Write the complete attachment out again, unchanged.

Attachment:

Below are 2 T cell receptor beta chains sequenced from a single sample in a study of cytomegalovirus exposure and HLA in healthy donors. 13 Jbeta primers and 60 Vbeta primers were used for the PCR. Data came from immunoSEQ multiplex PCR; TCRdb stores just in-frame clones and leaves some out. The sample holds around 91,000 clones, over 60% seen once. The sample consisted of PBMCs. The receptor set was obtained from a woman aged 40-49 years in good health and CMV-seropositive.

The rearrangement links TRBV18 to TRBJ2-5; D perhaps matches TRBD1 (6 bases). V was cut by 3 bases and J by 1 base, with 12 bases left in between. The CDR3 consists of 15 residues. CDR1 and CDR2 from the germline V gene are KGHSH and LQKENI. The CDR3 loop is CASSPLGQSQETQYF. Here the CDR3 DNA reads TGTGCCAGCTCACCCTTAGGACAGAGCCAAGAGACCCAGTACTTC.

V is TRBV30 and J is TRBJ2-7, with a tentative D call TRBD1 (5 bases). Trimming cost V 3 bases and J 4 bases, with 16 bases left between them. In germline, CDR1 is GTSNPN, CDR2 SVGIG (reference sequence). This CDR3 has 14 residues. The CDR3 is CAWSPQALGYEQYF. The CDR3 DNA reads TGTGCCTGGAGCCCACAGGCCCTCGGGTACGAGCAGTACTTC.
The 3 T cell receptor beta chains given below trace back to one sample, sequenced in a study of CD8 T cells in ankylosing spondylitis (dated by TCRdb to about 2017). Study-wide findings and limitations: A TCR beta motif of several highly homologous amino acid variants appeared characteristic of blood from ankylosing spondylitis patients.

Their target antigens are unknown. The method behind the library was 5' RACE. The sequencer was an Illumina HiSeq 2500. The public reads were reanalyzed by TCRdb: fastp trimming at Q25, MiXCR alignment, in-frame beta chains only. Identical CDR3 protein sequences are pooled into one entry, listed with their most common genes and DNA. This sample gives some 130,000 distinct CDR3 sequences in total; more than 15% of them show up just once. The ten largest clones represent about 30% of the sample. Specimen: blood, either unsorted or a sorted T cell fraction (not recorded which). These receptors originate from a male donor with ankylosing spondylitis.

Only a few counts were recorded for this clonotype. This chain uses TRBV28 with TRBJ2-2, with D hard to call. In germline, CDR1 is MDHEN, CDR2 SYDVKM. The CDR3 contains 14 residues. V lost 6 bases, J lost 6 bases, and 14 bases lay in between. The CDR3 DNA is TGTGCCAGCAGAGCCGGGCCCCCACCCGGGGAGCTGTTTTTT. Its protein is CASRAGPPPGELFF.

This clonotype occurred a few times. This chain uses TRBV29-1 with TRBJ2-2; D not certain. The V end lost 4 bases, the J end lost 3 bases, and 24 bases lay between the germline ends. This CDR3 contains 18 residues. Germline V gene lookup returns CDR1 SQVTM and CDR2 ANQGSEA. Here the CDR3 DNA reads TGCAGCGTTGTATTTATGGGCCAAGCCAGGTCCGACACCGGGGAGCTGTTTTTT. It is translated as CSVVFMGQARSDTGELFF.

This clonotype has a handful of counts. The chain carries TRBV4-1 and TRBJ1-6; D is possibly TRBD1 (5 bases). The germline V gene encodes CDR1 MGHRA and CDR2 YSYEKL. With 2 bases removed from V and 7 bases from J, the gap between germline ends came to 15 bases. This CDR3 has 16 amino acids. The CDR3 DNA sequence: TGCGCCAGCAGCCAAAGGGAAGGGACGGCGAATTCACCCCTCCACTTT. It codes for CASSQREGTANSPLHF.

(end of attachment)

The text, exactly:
Below are 2 T cell receptor beta chains sequenced from a single sample in a study of cytomegalovirus exposure and HLA in healthy donors. 13 Jbeta primers and 60 Vbeta primers were used for the PCR. Data came from immunoSEQ multiplex PCR; TCRdb stores just in-frame clones and leaves some out. The sample holds around 91,000 clones, over 60% seen once. The sample consisted of PBMCs. The receptor set was obtained from a woman aged 40-49 years in good health and CMV-seropositive.

The rearrangement links TRBV18 to TRBJ2-5; D perhaps matches TRBD1 (6 bases). V was cut by 3 bases and J by 1 base, with 12 bases left in between. The CDR3 consists of 15 residues. CDR1 and CDR2 from the germline V gene are KGHSH and LQKENI. The CDR3 loop is CASSPLGQSQETQYF. Here the CDR3 DNA reads TGTGCCAGCTCACCCTTAGGACAGAGCCAAGAGACCCAGTACTTC.

V is TRBV30 and J is TRBJ2-7, with a tentative D call TRBD1 (5 bases). Trimming cost V 3 bases and J 4 bases, with 16 bases left between them. In germline, CDR1 is GTSNPN, CDR2 SVGIG (reference sequence). This CDR3 has 14 residues. The CDR3 is CAWSPQALGYEQYF. The CDR3 DNA reads TGTGCCTGGAGCCCACAGGCCCTCGGGTACGAGCAGTACTTC.
The 3 T cell receptor beta chains given below trace back to one sample, sequenced in a study of CD8 T cells in ankylosing spondylitis (dated by TCRdb to about 2017). Study-wide findings and limitations: A TCR beta motif of several highly homologous amino acid variants appeared characteristic of blood from ankylosing spondylitis patients.

Their target antigens are unknown. The method behind the library was 5' RACE. The sequencer was an Illumina HiSeq 2500. The public reads were reanalyzed by TCRdb: fastp trimming at Q25, MiXCR alignment, in-frame beta chains only. Identical CDR3 protein sequences are pooled into one entry, listed with their most common genes and DNA. This sample gives some 130,000 distinct CDR3 sequences in total; more than 15% of them show up just once. The ten largest clones represent about 30% of the sample. Specimen: blood, either unsorted or a sorted T cell fraction (not recorded which). These receptors originate from a male donor with ankylosing spondylitis.

Only a few counts were recorded for this clonotype. This chain uses TRBV28 with TRBJ2-2, with D hard to call. In germline, CDR1 is MDHEN, CDR2 SYDVKM. The CDR3 contains 14 residues. V lost 6 bases, J lost 6 bases, and 14 bases lay in between. The CDR3 DNA is TGTGCCAGCAGAGCCGGGCCCCCACCCGGGGAGCTGTTTTTT. Its protein is CASRAGPPPGELFF.

This clonotype occurred a few times. This chain uses TRBV29-1 with TRBJ2-2; D not certain. The V end lost 4 bases, the J end lost 3 bases, and 24 bases lay between the germline ends. This CDR3 contains 18 residues. Germline V gene lookup returns CDR1 SQVTM and CDR2 ANQGSEA. Here the CDR3 DNA reads TGCAGCGTTGTATTTATGGGCCAAGCCAGGTCCGACACCGGGGAGCTGTTTTTT. It is translated as CSVVFMGQARSDTGELFF.

This clonotype has a handful of counts. The chain carries TRBV4-1 and TRBJ1-6; D is possibly TRBD1 (5 bases). The germline V gene encodes CDR1 MGHRA and CDR2 YSYEKL. With 2 bases removed from V and 7 bases from J, the gap between germline ends came to 15 bases. This CDR3 has 16 amino acids. The CDR3 DNA sequence: TGCGCCAGCAGCCAAAGGGAAGGGACGGCGAATTCACCCCTCCACTTT. It codes for CASSQREGTANSPLHF.